Ekofisk had opened the eyes of Norwegian politicians. Now that the presence of oil on the NCS was proven, calls began to be made for these resources to serve national purposes. The second round had aimed to offer supplementary blocks to existing licences. At that point, in 1969, drilling results on the NCS had been disappointing, and the government feared that a number of oil companies would withdraw from Norway without the opportunity to explore more acreage. Further investigation of the NCS was something the government wanted, and that called for foreign capital and expertise. This gave the international companies strong cards in the negotiations and Norwegian oil policy was largely tailored to their demands.[REMOVE]Fotnote: Wentzel, T, 2008, Fra forsiktighet til fornorsking av oljevirksomheten. En studie av konsesjonstildelingene mellom 1965-1985: 34.

Report no 11 (1968-69) to the Storting, published in connection with the second round, raised the question of state ownership as a possibility but without making a direct demand for such participation.[REMOVE]Fotnote: Report no 11 (1968-69) to the Storting, Undersøkelse og boring etter petroleumsforekomster på den norske kontinentalsokkel i Nordsjøen, Ministry of Industry: 6. On the other hand, it was resolved that the oil office should raise the issue with the individual licensees and achieve state participation through negotiation. That was done, with involvement secured through two types of agreement – carried interest (see above) and net profit.

The latter gave the state, in addition to the fixed statutory taxes and fees, a certain percentage of the net profit earned by the licensees. Such agreements gave the government no influence on operations, and cannot therefore be characterised as state participation in the strict sense.[REMOVE]Fotnote: Report no 76 (1970-71) to the Storting, Undersøkelse etter og utvinning av undersjøiske naturforekomster på den norske kontinentalsokkel m.m, Ministry of Industry: 3. Accessed at

Key blocks

Control over key and boundary blocks was to be next step towards increased national management and control. The key block concept was employed as early as Report no 95 (1969-70) to the Storting from the non-socialist Borten government. It referred to geologically interesting areas held back because they bordered on areas where discoveries had either been made or were highly likely.[REMOVE]Fotnote: Report no 95 (1969-70) to the Storting, Undersøkelse etter og utvinning av undersjøiske naturforekomster på den norske kontinentalsokkel m. m, Ministry of Industry: 14. With Ekofisk discovered, the ministry could reasonably expect rapid progress on the NCS. Report no 95 accordingly promised a supplementary White Paper but, before this reached the Storting, the Borten government and industry minister Sverre Walter Rostoft resigned. Trygve Bratteli and Labour took over on 17 March 1971.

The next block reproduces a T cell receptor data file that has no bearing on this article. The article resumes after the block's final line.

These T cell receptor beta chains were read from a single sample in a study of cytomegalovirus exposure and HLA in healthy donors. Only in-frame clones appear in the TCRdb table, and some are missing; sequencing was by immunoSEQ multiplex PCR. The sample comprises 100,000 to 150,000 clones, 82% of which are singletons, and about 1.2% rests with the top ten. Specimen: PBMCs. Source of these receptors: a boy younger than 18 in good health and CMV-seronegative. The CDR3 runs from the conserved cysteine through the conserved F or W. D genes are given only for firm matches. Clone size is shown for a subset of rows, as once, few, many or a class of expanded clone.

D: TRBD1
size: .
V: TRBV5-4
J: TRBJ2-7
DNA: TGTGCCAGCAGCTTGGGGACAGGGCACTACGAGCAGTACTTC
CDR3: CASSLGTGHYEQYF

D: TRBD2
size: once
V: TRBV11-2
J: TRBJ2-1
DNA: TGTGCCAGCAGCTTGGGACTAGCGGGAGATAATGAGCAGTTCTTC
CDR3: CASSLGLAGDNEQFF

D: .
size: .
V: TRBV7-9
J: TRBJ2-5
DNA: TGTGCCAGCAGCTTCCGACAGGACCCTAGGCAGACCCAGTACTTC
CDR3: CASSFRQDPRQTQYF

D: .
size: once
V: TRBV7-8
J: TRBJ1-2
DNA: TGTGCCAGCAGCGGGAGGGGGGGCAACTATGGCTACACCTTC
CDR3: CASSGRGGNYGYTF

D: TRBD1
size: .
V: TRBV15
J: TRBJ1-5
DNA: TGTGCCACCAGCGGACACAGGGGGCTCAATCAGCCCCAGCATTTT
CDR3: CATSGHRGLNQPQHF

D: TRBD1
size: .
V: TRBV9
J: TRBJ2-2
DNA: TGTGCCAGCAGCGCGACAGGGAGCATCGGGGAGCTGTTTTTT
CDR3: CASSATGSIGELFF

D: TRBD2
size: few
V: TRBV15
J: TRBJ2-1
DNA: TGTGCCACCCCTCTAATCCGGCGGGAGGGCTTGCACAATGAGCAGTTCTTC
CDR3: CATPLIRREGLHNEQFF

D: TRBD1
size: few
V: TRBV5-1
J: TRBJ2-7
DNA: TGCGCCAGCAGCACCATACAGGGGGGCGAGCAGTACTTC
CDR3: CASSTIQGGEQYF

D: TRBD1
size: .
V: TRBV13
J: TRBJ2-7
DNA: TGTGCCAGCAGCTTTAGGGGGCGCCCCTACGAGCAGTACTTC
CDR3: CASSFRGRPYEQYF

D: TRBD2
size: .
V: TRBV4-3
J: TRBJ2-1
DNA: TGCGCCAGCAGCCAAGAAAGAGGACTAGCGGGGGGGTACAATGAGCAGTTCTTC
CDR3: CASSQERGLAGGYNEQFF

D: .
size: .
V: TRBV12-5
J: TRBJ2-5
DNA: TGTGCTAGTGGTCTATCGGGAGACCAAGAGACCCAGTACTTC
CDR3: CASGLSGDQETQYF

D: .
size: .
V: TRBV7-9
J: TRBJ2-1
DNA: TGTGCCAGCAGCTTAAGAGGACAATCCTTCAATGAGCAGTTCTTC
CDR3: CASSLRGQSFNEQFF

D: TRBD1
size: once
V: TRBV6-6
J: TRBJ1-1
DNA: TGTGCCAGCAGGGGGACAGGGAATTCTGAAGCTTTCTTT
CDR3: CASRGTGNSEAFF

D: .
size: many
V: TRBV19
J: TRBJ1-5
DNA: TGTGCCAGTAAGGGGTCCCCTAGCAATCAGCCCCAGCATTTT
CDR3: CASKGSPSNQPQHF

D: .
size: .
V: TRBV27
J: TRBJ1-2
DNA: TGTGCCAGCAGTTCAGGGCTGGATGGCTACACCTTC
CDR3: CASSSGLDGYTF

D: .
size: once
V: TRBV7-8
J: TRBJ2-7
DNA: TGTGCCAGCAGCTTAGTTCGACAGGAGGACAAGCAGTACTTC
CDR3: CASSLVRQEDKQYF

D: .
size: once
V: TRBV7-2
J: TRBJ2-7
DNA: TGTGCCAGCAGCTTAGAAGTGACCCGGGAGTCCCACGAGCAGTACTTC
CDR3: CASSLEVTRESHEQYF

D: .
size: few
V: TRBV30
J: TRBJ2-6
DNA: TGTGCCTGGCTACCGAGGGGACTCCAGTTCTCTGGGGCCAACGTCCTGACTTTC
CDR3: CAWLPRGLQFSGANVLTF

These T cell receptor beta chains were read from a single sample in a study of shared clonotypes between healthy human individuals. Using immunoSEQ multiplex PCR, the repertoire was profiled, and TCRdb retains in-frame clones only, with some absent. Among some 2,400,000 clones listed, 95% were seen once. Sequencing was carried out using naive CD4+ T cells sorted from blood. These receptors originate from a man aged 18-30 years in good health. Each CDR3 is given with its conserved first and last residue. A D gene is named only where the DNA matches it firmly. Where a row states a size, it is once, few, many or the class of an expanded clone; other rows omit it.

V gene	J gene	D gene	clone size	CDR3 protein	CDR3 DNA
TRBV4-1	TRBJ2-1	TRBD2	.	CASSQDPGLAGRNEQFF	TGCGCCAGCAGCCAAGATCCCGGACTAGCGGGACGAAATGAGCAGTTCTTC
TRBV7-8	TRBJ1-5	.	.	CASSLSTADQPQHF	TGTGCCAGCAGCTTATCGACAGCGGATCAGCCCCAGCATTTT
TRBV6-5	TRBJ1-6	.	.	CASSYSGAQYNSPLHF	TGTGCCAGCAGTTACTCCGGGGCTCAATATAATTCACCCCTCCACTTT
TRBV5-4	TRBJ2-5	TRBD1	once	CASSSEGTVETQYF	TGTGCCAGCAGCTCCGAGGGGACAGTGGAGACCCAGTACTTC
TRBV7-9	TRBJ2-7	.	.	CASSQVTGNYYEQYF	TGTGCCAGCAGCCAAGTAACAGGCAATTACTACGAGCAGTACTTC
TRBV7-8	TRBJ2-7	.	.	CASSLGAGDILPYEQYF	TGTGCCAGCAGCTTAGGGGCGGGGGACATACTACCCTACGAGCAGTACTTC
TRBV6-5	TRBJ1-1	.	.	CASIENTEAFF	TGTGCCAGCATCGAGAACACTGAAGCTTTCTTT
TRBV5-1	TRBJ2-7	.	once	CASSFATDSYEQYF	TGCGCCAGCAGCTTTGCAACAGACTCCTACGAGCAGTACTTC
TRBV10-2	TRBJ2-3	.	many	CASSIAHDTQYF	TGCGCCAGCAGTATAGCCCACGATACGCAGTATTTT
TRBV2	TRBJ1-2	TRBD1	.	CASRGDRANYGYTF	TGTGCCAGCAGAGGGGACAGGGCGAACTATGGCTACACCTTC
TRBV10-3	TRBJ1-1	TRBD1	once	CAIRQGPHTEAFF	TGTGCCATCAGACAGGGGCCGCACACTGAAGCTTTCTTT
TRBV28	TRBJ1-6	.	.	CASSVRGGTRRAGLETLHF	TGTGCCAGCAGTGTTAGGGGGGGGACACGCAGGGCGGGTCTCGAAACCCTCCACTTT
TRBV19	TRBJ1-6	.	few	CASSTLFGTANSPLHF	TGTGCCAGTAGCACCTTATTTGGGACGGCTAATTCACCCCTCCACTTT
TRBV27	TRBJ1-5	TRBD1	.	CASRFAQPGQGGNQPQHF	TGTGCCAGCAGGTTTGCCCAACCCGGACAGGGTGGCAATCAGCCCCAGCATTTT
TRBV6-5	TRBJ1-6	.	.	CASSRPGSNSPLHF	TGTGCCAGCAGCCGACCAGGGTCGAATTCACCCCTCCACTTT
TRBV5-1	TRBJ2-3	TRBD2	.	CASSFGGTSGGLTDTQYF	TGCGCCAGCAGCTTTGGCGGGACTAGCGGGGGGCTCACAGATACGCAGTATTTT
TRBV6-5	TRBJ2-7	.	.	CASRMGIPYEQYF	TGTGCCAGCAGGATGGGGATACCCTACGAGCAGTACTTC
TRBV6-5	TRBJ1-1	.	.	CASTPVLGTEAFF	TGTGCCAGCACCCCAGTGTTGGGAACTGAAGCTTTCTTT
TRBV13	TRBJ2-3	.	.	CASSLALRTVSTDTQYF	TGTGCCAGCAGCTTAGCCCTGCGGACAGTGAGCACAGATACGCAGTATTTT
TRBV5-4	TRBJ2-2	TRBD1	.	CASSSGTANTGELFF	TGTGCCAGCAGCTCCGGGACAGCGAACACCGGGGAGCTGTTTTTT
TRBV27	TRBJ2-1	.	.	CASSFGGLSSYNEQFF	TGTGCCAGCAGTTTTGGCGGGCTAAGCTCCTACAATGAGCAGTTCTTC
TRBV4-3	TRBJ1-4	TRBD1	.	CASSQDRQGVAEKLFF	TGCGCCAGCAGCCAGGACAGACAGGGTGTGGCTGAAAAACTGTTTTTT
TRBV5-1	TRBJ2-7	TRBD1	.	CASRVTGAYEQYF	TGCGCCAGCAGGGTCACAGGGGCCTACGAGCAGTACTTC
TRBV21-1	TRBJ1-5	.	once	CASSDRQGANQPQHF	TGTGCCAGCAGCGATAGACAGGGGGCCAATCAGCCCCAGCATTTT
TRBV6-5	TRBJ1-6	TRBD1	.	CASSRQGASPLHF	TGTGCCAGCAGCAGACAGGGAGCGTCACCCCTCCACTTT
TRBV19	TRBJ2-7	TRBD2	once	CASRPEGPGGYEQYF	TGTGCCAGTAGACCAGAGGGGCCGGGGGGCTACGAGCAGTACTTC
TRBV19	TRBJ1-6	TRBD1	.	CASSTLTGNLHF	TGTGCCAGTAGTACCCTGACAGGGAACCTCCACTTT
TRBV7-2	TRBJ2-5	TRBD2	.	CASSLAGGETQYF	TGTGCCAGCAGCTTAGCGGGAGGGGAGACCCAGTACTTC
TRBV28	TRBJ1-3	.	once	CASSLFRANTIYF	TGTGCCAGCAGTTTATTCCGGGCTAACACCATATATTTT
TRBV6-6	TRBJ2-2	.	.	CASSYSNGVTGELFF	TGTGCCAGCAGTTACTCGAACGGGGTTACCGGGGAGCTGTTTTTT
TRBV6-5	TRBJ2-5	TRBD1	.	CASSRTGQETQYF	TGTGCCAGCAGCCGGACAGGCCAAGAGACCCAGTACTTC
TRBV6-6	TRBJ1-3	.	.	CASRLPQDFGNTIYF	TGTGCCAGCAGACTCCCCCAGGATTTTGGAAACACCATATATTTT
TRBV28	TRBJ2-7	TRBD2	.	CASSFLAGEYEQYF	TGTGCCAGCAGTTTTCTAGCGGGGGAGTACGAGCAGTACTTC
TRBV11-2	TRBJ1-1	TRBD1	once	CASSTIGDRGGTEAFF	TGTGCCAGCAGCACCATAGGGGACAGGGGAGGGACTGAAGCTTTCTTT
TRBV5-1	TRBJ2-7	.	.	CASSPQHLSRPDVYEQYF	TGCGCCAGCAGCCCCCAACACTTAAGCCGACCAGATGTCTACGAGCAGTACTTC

Lied was accordingly the minister responsible for presenting Report no 76 (1970-71) to the Storting a month after the change of government.[REMOVE]Fotnote: Report no 76 (1970-71) to the Storting, Undersøkelse etter og utvinning av undersjøiske naturforekomster på den norske kontinentalsokkel m.m, Ministry of Industry. Accessed at

This White Paper did not deviate much from the one presented the year before, but nevertheless contained some important changes. It also attracted considerably greater interest. The most important adjustment was a decision by the ministry that the retained key blocks specified earlier should by and large be allocated to a state-owned oil company. Since this had yet to be established, no blocks would be awarded until it was in place. The upshot was a further postponement.

On 14 June 1972, the Storting unanimously voted to establish Den norske stats oljeselskap a.s, and the third licensing-round process could thereby resume.

Soon afterwards, on 20 June 1972, prime minister Bratteli held a press conference where he reported on plans to announce a number of blocks across Norway’s whole North Sea sector. However, the area between the 59th and 62nd parallels – from Stavanger northwards – would be given priority.[REMOVE]Fotnote: Stavanger Aftenblad, “Oljeaktiviteten trekker nordover”, 21 June 1972. This reflected a government desire to learn more about conditions further north, since it felt that a good overview of geology in the southernmost part of the NCS had already been obtained.

Bratteli made it clear that the government would allocate a relatively limited number of blocks, and that these would only lie south of the 59th parallel in special cases. State participation on carried interest terms would be demanded with all acreage to be awarded.